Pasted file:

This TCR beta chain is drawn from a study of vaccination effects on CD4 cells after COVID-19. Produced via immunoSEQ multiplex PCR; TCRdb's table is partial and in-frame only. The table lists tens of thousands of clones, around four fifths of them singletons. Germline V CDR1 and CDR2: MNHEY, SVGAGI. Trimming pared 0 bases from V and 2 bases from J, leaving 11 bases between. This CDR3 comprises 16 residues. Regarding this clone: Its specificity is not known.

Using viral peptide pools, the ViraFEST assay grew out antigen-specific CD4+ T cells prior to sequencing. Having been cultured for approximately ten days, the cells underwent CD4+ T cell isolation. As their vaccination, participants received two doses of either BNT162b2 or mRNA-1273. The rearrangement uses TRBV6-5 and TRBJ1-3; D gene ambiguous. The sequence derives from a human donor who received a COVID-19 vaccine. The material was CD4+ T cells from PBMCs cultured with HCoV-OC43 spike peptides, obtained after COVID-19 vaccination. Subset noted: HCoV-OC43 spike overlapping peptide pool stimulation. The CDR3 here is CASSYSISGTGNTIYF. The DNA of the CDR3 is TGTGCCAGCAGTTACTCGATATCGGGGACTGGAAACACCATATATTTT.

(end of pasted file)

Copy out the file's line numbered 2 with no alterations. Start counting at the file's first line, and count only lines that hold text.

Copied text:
Using viral peptide pools, the ViraFEST assay grew out antigen-specific CD4+ T cells prior to sequencing. Having been cultured for approximately ten days, the cells underwent CD4+ T cell isolation. As their vaccination, participants received two doses of either BNT162b2 or mRNA-1273. The rearrangement uses TRBV6-5 and TRBJ1-3; D gene ambiguous. The sequence derives from a human donor who received a COVID-19 vaccine. The material was CD4+ T cells from PBMCs cultured with HCoV-OC43 spike peptides, obtained after COVID-19 vaccination. Subset noted: HCoV-OC43 spike overlapping peptide pool stimulation. The CDR3 here is CASSYSISGTGNTIYF. The DNA of the CDR3 is TGTGCCAGCAGTTACTCGATATCGGGGACTGGAAACACCATATATTTT.